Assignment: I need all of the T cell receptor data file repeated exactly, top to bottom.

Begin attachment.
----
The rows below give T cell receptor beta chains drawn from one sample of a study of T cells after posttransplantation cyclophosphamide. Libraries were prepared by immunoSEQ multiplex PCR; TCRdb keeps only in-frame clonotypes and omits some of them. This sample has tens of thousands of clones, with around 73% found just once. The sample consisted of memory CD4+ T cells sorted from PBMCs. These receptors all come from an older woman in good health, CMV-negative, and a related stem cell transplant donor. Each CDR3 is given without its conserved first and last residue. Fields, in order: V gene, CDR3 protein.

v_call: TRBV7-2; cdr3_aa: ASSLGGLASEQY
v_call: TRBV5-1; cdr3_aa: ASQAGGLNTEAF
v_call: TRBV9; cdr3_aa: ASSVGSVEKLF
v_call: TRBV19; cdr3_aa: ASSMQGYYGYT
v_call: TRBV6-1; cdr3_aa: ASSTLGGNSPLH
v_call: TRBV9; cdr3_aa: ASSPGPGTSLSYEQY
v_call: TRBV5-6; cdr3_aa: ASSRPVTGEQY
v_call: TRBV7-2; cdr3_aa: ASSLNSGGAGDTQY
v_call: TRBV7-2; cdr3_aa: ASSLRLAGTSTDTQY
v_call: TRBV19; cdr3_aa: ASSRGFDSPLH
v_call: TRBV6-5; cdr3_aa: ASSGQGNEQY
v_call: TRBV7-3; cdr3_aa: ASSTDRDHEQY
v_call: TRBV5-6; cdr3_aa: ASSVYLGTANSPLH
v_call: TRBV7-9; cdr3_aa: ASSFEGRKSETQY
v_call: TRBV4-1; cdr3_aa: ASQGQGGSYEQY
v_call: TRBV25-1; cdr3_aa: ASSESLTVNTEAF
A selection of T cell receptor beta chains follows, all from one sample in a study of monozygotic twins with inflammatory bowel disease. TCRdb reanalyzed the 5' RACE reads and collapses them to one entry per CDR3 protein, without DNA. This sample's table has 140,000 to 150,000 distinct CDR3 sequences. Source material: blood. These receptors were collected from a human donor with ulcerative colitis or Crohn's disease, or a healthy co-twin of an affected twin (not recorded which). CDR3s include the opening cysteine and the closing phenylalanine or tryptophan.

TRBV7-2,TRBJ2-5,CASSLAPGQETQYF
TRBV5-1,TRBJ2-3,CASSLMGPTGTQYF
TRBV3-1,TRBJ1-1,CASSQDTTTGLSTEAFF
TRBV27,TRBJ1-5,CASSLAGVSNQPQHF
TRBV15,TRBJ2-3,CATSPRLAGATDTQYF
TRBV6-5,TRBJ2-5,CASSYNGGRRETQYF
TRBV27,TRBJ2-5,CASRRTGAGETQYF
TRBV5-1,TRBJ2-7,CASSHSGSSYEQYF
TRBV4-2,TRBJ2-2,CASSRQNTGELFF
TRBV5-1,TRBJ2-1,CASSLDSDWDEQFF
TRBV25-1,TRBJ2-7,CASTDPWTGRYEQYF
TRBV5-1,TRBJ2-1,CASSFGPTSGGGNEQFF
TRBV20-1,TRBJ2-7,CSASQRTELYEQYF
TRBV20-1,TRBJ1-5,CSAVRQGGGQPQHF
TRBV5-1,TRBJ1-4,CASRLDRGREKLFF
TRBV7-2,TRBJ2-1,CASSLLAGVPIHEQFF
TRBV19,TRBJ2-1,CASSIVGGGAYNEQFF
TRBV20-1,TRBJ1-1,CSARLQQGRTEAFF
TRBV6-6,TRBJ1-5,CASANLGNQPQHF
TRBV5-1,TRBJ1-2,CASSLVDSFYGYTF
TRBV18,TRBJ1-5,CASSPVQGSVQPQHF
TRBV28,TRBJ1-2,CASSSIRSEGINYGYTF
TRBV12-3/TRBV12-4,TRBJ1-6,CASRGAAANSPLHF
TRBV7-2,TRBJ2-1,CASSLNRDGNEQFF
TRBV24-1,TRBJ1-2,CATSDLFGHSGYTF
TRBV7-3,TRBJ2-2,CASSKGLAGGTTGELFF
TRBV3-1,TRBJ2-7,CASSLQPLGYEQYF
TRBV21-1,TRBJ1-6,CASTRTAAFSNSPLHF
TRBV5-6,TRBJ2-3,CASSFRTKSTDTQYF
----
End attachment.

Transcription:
The rows below give T cell receptor beta chains drawn from one sample of a study of T cells after posttransplantation cyclophosphamide. Libraries were prepared by immunoSEQ multiplex PCR; TCRdb keeps only in-frame clonotypes and omits some of them. This sample has tens of thousands of clones, with around 73% found just once. The sample consisted of memory CD4+ T cells sorted from PBMCs. These receptors all come from an older woman in good health, CMV-negative, and a related stem cell transplant donor. Each CDR3 is given without its conserved first and last residue. Fields, in order: V gene, CDR3 protein.

v_call: TRBV7-2; cdr3_aa: ASSLGGLASEQY
v_call: TRBV5-1; cdr3_aa: ASQAGGLNTEAF
v_call: TRBV9; cdr3_aa: ASSVGSVEKLF
v_call: TRBV19; cdr3_aa: ASSMQGYYGYT
v_call: TRBV6-1; cdr3_aa: ASSTLGGNSPLH
v_call: TRBV9; cdr3_aa: ASSPGPGTSLSYEQY
v_call: TRBV5-6; cdr3_aa: ASSRPVTGEQY
v_call: TRBV7-2; cdr3_aa: ASSLNSGGAGDTQY
v_call: TRBV7-2; cdr3_aa: ASSLRLAGTSTDTQY
v_call: TRBV19; cdr3_aa: ASSRGFDSPLH
v_call: TRBV6-5; cdr3_aa: ASSGQGNEQY
v_call: TRBV7-3; cdr3_aa: ASSTDRDHEQY
v_call: TRBV5-6; cdr3_aa: ASSVYLGTANSPLH
v_call: TRBV7-9; cdr3_aa: ASSFEGRKSETQY
v_call: TRBV4-1; cdr3_aa: ASQGQGGSYEQY
v_call: TRBV25-1; cdr3_aa: ASSESLTVNTEAF
A selection of T cell receptor beta chains follows, all from one sample in a study of monozygotic twins with inflammatory bowel disease. TCRdb reanalyzed the 5' RACE reads and collapses them to one entry per CDR3 protein, without DNA. This sample's table has 140,000 to 150,000 distinct CDR3 sequences. Source material: blood. These receptors were collected from a human donor with ulcerative colitis or Crohn's disease, or a healthy co-twin of an affected twin (not recorded which). CDR3s include the opening cysteine and the closing phenylalanine or tryptophan.

TRBV7-2,TRBJ2-5,CASSLAPGQETQYF
TRBV5-1,TRBJ2-3,CASSLMGPTGTQYF
TRBV3-1,TRBJ1-1,CASSQDTTTGLSTEAFF
TRBV27,TRBJ1-5,CASSLAGVSNQPQHF
TRBV15,TRBJ2-3,CATSPRLAGATDTQYF
TRBV6-5,TRBJ2-5,CASSYNGGRRETQYF
TRBV27,TRBJ2-5,CASRRTGAGETQYF
TRBV5-1,TRBJ2-7,CASSHSGSSYEQYF
TRBV4-2,TRBJ2-2,CASSRQNTGELFF
TRBV5-1,TRBJ2-1,CASSLDSDWDEQFF
TRBV25-1,TRBJ2-7,CASTDPWTGRYEQYF
TRBV5-1,TRBJ2-1,CASSFGPTSGGGNEQFF
TRBV20-1,TRBJ2-7,CSASQRTELYEQYF
TRBV20-1,TRBJ1-5,CSAVRQGGGQPQHF
TRBV5-1,TRBJ1-4,CASRLDRGREKLFF
TRBV7-2,TRBJ2-1,CASSLLAGVPIHEQFF
TRBV19,TRBJ2-1,CASSIVGGGAYNEQFF
TRBV20-1,TRBJ1-1,CSARLQQGRTEAFF
TRBV6-6,TRBJ1-5,CASANLGNQPQHF
TRBV5-1,TRBJ1-2,CASSLVDSFYGYTF
TRBV18,TRBJ1-5,CASSPVQGSVQPQHF
TRBV28,TRBJ1-2,CASSSIRSEGINYGYTF
TRBV12-3/TRBV12-4,TRBJ1-6,CASRGAAANSPLHF
TRBV7-2,TRBJ2-1,CASSLNRDGNEQFF
TRBV24-1,TRBJ1-2,CATSDLFGHSGYTF
TRBV7-3,TRBJ2-2,CASSKGLAGGTTGELFF
TRBV3-1,TRBJ2-7,CASSLQPLGYEQYF
TRBV21-1,TRBJ1-6,CASTRTAAFSNSPLHF
TRBV5-6,TRBJ2-3,CASSFRTKSTDTQYF